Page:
Production began in 1965, filming in Algiers itself for around $800,000. Rather than cast professional actors, Pontecorvo chose instead to find people and faces that he wanted on the screen. Some of the actual people involved, including Yacef, were cast, even prisoners the director wanted simply for their looks. Special permission was needed to allow the man in the opening scene to be released to film him being interrogated as the paratroopers look to find the locations of all the FLN operatives. One exception to this was Jean Martin who plays Colonel Mathieu, a conglomeration of generals and other French leaders. All other parts were simply cast with people on location who were asked to join the production on the spot.

The look of the film is so decidedly reminiscent of newsreels that the US release included the phrase “NOT ONE FOOT of newsreel or documentary film has been used” was included as a caption in promotions. Use of this style was deliberate, Pontecorvo hoped to elicit a feeling of watching events as they actually happened, not in an overtly dramaticized version but one that people could imagine. Filming on location greatly lent to this overall feel, as did the use of previous footage in the scene with paratroopers considering who could have been the ones carrying the bombs at the checkpoint.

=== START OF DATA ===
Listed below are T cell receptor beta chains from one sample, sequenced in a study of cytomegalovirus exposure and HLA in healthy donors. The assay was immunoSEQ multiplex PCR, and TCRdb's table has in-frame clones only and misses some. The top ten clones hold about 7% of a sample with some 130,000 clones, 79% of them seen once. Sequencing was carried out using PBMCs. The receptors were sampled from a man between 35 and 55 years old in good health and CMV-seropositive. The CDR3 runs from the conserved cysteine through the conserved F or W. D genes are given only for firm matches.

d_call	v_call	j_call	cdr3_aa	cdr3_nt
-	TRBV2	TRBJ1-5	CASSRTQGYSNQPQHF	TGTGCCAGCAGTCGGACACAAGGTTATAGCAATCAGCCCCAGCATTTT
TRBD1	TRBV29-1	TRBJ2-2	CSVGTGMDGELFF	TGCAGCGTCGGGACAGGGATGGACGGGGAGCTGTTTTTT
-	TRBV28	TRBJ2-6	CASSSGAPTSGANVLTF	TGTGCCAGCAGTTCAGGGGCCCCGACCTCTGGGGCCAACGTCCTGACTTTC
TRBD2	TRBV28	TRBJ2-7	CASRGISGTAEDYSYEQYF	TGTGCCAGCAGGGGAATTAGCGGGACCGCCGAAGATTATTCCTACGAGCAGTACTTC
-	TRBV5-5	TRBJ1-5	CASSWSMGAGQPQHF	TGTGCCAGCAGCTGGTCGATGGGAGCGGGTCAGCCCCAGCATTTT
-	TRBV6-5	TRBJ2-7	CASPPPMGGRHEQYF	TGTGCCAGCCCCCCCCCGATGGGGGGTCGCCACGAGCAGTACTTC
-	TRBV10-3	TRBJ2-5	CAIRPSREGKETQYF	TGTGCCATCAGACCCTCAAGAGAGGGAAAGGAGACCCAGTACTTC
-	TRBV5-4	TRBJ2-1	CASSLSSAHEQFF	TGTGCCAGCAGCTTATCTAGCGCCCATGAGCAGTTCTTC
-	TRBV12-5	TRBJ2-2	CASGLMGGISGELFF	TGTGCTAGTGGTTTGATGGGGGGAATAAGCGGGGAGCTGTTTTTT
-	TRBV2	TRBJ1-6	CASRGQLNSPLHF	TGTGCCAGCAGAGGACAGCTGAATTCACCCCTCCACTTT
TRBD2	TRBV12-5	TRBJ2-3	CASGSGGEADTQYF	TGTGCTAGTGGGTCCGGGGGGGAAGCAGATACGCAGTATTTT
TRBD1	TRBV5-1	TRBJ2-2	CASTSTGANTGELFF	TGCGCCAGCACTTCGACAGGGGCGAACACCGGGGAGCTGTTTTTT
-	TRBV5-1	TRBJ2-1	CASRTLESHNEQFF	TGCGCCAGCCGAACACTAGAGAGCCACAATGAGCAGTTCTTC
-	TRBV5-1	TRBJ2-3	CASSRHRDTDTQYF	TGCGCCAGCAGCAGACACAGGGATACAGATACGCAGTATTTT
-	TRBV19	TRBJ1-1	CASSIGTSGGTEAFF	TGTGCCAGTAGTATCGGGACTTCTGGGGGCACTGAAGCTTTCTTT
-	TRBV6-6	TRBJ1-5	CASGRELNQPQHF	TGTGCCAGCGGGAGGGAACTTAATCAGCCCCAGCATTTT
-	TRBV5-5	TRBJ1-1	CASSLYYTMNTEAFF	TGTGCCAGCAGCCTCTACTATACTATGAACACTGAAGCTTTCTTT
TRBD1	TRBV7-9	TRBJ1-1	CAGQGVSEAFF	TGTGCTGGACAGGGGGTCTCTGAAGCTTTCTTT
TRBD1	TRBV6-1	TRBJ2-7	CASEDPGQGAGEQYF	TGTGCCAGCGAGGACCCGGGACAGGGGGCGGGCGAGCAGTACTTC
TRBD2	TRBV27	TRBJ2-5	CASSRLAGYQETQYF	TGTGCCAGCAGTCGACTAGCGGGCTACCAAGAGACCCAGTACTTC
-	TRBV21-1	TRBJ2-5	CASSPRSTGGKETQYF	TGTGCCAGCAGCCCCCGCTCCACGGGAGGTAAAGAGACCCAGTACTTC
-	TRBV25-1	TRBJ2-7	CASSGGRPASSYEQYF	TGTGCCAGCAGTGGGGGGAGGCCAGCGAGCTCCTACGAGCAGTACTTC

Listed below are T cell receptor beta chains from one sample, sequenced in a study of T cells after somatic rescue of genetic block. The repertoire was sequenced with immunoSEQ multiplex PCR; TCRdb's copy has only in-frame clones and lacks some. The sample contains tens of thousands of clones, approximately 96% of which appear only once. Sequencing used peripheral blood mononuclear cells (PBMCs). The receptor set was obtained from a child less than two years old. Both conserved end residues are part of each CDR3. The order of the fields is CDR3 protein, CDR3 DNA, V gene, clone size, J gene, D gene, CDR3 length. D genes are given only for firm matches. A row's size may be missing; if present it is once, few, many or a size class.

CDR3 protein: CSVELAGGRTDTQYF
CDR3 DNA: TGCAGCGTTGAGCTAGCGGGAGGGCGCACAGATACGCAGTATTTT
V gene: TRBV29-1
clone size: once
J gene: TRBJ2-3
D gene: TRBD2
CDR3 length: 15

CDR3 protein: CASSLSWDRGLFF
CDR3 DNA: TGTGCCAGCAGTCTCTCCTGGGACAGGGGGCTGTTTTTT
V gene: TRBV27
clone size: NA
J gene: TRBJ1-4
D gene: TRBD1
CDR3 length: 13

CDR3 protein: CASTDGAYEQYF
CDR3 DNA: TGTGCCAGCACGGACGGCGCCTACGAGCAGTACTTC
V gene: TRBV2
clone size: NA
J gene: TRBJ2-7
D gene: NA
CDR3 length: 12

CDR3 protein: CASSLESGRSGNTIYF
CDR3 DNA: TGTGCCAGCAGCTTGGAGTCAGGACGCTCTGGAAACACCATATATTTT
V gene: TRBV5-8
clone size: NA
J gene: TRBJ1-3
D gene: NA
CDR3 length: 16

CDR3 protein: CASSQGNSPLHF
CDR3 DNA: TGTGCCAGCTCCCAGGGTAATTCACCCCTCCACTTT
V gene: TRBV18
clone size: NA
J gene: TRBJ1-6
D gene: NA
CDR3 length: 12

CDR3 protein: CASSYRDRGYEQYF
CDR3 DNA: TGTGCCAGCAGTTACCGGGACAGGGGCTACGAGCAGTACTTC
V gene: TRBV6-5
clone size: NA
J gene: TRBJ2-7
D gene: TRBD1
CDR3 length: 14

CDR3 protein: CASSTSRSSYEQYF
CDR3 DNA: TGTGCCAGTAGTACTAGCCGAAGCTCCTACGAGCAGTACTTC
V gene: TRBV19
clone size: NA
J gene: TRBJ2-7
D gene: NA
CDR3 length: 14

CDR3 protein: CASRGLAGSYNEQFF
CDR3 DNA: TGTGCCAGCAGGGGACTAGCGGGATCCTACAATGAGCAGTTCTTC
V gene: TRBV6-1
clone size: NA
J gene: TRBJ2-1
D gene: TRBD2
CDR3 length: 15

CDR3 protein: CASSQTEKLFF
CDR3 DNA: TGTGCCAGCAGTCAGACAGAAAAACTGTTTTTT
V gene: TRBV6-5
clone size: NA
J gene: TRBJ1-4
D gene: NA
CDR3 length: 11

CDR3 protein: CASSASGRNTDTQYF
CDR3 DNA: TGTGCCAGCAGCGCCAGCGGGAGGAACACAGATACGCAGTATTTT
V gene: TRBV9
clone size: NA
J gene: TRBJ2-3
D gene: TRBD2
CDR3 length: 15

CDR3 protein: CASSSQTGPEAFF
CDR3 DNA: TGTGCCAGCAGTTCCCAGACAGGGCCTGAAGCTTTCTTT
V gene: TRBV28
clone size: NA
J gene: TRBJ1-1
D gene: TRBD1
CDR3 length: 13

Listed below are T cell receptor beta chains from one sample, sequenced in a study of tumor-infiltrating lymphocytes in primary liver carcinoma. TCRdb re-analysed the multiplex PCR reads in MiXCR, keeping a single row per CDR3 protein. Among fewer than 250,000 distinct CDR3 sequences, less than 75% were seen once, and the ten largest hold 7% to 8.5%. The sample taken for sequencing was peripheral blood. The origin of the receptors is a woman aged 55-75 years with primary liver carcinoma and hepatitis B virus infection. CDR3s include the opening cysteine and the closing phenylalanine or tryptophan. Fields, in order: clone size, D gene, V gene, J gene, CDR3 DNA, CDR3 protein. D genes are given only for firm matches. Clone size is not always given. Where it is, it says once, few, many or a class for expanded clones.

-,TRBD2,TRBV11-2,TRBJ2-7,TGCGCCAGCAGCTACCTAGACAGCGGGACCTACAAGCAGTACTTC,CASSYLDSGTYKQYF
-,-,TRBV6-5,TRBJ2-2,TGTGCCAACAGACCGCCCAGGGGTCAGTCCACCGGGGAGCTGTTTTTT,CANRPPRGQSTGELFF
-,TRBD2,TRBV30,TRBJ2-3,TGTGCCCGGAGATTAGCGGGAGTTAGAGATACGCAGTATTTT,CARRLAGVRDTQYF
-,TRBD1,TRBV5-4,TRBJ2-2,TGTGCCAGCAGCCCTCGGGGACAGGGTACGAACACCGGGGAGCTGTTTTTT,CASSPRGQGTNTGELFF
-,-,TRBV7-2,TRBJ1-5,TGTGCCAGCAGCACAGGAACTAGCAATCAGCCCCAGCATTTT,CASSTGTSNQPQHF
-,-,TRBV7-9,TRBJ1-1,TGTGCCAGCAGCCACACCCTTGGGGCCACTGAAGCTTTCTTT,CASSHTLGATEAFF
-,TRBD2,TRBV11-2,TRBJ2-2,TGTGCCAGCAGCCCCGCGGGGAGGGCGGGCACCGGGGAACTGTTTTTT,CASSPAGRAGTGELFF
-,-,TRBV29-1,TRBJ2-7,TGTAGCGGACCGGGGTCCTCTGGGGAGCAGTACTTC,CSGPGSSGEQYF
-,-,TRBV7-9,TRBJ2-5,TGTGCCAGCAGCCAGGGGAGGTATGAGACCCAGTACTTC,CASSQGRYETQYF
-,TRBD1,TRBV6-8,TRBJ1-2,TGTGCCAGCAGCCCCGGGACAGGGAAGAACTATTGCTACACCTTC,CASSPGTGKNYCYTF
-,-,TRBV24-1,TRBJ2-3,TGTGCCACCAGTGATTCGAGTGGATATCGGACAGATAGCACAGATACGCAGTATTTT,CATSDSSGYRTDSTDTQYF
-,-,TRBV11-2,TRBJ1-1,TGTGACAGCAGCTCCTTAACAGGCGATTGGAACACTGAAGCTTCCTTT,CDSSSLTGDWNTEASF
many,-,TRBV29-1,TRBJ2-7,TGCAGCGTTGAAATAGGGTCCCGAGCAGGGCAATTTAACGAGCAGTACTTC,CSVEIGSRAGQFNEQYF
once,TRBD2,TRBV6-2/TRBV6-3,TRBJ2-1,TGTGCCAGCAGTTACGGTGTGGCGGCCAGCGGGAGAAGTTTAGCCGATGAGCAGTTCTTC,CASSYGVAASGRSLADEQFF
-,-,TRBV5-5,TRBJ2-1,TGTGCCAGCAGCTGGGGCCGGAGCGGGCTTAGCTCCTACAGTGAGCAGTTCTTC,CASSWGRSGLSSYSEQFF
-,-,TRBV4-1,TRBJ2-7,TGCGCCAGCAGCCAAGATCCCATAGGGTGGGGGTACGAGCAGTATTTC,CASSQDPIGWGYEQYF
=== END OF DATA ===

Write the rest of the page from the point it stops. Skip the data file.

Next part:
Though it portrays nobody as squarely in the right or wrong, the movie was still banned in France until 2004, clearly making that government hesitant to allow its citizens to ponder on the so called necessity of torture as Colonel Mathieu discusses with journalists in one scene. Still seen as an incredibly honest look into urban revolution, the film was screened at the Pentagon in 2004 to learn from the past as they took on a similar war in Iraq against insurgents mostly in urban locations. How much this helped in their approach is dubious at best but for the Pentagon to screen this specific movie and not a presentation on events speaks volumes to its importance as a historical document as well as a piece of entertainment.

From its strange origins as what could have easily been a propaganda piece to the lack of professional actors, it’s impressive what Pontecorvo and his Algerian counterparts were able to create. More than 50 years after its release it is still incredibly relevant as an insight into revolution no matter the setting, seeing attention from the highest of authorities to aspiring revolutionaries themselves.